Rice vinegar

Found in China and Japan, rice vinegar is made from different types of rice, normally white. Sometimes red and black rice are used, leading to red and black coloured vinegars. It is traditionally used in stir fries and oriental salad dressings. It is also used with sushi rice.

Red wine vinegar

Typically a deep red colour. Used in vinaigrettes, salad dressings and as a marinade for meat.

White wine vinegar

Typically a very light brown or off white colour. White wine vinegar will normally have about 7% acidity. It is used in a number of recipes and is considered more mellow than red wine vinegar. 

Vinegar and health

Apple cider vinegar gets a lot of health related publicity, it is however true that other vinegars are often equally effective. This is in part because some of the benefits of vinegar relate to acetic acid.

Benefits for weight loss and diabetes

There is evidence from human trials that vinegar in amounts as small as 15mg per day can reduce blood sugar levels. A test on 12 Swedish volunteers established that blood sugar levels were significantly reduced after a breakfast of white bread, when vinegar was added. There was a corresponding drop in their appetite levels also. The size of the blood sugar reductions increased when the amount of vinegar was increased(2). To mimic this use 30g of vinegar dip for your bread. Alternatively use 15g olive oil and 25g of vinegar.

As appetite goes down it is likely that vinegar could help with weight loss.

Cardiovascular benefits

There is some direct evidence that vinegar may help lower blood pressure (3). There is also evidence from the epidemiological Nurses study (note: epidemiological studies deal with association not causation and have to be interpreted with care). This Nurses study showed reductions in fatal heart attacks for nurses who consumed vinegar and oil dressings. The same benefits were not noted for mayonnaise dressings(4). The study authors thought that the omega 3 fatty acid, a-linolenic acid in the oil may have been responsible for the benefit. I would doubt this, as the mayonnaise also contained a-linolenic acid. Instead, if the effect was real, I would expect that the vinegar was more likely responsible. The difference between mayonnaise and vinegar + oil being explained by the presence of a greater amount of trans-fats in the mayonnaise.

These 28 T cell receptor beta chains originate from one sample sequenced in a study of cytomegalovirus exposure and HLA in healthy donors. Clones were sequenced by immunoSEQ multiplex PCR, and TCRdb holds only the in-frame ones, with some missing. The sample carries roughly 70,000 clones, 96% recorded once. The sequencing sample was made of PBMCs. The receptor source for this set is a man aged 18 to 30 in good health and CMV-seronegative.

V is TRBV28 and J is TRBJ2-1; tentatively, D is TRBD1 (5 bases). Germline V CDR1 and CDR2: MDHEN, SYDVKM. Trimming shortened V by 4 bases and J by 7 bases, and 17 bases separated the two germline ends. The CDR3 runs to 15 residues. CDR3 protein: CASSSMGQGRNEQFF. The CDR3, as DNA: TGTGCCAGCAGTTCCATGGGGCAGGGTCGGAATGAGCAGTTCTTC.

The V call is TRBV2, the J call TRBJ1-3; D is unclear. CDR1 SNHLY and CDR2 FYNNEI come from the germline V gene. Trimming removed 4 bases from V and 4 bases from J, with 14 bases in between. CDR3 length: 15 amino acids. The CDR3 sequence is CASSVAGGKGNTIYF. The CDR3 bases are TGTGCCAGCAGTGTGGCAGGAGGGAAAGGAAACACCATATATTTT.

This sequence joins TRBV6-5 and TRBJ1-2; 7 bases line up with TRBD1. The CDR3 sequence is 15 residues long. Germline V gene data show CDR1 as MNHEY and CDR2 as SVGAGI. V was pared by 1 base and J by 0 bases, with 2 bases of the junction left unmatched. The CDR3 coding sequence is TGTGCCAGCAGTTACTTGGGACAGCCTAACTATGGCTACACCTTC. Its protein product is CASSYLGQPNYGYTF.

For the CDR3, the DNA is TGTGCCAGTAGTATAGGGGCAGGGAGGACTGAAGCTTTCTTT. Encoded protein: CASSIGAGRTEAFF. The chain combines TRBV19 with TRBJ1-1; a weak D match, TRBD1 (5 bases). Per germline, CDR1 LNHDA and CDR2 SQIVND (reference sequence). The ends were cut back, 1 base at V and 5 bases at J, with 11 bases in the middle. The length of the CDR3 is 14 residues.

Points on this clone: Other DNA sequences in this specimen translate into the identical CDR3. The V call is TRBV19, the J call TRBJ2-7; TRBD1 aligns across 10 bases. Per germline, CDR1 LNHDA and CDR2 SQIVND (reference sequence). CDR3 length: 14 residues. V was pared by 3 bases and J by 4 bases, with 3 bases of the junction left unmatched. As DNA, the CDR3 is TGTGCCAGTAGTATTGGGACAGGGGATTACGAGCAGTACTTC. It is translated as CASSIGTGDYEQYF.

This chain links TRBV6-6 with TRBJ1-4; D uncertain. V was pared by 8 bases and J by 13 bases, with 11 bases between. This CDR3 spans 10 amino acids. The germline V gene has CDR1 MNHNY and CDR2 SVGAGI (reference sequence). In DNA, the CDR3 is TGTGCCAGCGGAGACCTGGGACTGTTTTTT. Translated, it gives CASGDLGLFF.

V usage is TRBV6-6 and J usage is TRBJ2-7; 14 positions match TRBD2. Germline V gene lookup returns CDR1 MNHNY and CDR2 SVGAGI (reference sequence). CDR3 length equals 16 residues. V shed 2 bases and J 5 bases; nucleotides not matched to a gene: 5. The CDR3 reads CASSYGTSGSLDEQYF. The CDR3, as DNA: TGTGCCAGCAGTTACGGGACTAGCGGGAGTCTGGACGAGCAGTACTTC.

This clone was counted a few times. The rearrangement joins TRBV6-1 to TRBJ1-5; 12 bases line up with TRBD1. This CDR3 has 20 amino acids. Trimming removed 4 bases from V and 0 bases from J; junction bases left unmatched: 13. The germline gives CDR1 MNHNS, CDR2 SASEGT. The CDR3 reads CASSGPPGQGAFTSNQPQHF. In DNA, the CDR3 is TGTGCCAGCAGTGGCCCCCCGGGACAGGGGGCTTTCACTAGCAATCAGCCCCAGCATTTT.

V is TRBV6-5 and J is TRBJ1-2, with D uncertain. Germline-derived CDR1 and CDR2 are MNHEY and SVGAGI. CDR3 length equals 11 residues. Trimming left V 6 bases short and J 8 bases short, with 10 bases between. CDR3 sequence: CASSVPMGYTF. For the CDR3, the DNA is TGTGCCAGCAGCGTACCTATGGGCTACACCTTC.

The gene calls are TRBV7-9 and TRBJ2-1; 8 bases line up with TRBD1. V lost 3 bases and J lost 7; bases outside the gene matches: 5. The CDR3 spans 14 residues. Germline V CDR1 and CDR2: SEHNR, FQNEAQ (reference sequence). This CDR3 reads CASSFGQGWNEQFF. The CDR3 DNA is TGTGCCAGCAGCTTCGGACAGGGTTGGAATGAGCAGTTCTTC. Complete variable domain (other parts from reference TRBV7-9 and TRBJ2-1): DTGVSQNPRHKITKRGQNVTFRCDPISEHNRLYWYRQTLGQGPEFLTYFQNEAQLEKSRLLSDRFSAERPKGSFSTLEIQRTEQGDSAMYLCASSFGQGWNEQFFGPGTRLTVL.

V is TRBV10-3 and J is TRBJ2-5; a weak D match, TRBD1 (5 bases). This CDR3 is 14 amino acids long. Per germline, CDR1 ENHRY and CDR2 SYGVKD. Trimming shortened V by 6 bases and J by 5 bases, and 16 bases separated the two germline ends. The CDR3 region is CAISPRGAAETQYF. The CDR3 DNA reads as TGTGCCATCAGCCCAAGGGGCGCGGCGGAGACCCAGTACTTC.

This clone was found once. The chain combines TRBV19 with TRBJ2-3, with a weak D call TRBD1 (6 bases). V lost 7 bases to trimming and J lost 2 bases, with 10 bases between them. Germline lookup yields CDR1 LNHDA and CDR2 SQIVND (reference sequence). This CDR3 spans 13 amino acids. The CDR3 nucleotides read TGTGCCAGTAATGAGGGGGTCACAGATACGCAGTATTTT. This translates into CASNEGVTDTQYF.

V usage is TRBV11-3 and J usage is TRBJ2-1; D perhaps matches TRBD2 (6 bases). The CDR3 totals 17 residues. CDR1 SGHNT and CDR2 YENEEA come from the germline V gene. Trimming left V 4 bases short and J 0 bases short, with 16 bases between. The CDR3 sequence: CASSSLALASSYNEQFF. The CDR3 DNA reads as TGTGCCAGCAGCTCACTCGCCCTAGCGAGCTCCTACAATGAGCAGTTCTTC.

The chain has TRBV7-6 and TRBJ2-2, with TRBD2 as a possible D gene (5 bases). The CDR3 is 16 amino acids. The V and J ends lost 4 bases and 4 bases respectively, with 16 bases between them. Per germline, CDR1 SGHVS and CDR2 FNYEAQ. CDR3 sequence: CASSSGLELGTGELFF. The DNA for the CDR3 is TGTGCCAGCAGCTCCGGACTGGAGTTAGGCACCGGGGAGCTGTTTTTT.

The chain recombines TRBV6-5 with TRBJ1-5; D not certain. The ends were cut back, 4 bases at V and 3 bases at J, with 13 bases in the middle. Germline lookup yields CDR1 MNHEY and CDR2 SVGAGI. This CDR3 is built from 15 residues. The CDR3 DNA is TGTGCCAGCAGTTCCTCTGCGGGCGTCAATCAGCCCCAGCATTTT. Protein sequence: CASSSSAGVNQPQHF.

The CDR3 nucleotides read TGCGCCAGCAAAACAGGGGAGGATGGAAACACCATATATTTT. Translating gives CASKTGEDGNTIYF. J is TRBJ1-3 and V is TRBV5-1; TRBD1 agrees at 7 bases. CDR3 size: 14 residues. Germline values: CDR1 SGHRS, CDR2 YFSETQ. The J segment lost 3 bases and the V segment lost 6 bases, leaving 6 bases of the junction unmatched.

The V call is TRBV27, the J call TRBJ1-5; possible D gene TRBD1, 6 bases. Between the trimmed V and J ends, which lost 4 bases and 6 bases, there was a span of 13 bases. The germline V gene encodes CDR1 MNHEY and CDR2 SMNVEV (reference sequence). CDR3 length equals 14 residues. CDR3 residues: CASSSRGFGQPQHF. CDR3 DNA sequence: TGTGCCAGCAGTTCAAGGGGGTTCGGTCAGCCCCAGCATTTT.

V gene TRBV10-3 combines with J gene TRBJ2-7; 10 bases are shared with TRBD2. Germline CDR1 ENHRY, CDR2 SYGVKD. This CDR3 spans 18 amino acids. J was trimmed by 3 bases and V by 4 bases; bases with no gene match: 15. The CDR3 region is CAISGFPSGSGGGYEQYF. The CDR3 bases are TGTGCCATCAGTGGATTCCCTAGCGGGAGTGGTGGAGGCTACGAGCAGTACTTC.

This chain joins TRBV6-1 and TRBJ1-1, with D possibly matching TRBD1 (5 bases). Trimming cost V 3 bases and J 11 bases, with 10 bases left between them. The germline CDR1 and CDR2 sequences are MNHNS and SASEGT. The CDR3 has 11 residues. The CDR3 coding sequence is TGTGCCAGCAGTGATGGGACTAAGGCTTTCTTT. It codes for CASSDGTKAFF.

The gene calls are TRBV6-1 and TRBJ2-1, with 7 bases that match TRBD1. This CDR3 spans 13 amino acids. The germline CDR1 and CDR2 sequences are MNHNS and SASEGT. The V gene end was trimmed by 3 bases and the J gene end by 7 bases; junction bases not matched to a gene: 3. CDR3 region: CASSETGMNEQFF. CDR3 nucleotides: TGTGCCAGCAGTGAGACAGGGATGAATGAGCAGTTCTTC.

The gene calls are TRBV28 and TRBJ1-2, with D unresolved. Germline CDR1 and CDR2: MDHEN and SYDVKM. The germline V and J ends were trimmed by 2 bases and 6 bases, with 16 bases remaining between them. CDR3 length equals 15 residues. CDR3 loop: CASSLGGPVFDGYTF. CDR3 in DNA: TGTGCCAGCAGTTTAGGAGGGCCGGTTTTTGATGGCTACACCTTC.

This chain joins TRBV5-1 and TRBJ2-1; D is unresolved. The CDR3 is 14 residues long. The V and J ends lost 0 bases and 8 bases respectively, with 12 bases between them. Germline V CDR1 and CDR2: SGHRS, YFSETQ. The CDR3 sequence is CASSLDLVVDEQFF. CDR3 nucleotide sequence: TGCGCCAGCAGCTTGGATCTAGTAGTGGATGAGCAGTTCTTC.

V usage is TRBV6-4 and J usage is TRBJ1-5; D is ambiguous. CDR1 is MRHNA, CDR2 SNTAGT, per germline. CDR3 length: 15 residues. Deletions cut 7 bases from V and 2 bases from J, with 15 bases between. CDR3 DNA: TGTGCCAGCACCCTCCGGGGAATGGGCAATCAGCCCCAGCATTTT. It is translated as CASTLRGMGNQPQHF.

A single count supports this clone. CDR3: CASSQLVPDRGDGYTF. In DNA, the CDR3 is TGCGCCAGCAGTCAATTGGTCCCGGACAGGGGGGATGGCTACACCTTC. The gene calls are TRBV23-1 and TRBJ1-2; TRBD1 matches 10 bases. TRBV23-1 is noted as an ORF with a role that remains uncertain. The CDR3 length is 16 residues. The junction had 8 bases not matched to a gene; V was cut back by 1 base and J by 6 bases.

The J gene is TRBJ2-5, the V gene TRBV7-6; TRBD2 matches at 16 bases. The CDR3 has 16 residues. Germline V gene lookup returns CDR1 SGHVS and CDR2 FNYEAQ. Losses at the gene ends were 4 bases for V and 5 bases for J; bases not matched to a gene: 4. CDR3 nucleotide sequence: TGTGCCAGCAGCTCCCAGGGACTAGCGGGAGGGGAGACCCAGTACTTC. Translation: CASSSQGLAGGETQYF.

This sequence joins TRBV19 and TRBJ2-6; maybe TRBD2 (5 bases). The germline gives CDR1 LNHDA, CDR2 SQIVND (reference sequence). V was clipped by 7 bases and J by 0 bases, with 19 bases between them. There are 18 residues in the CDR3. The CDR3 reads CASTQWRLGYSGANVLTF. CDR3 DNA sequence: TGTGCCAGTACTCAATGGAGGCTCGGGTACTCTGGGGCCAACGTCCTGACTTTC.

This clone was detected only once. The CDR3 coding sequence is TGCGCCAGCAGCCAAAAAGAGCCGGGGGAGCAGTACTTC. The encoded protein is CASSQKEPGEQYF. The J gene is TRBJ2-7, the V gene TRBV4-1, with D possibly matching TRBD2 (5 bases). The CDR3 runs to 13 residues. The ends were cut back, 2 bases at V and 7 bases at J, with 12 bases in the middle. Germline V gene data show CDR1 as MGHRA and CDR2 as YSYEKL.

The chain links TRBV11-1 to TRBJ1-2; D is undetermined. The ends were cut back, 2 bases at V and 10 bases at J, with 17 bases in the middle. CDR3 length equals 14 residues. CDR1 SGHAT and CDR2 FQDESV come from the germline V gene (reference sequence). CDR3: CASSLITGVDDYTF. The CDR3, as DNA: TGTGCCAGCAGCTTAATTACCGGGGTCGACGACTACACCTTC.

Coughs and colds

Oxymel - a mixture of 1 part of vinegar with 4 parts of honey was commonly used for coughs and colds until recently. There is not much scientific evidence whether it works or doesn't.

Other uses

Vinegar is used in coastal locations for jellyfish stings as it inactivates their nematocysts (small harpoons they stick into you). It does reduce the pain, although if you can immerse the affected area in warm 42C water this may be more effective after a period of about 5 minutes. Don't use it with a Portuguese Man o' War sting however, as this is different and will get worse with vinegar.


Being highly acidic, vinegar if taken too often, or in too strong a concentration can damage the food pipe (oesophagus) and your tooth enamel. I would generally advise its use with food to gain health benefits rather than drinking it neat as a medicine.

DrDobbin says:

The evidence that vinegar can help control blood sugar levels and appetite is strong. There is also some evidence to support the idea that it improves cardiovascular health. I may well consume more vinegar in future. When I'm eating bread with a balsamic vinegar dip I'll make sure I dip generously. Hopefully my fellow diners won't mind! 

Further references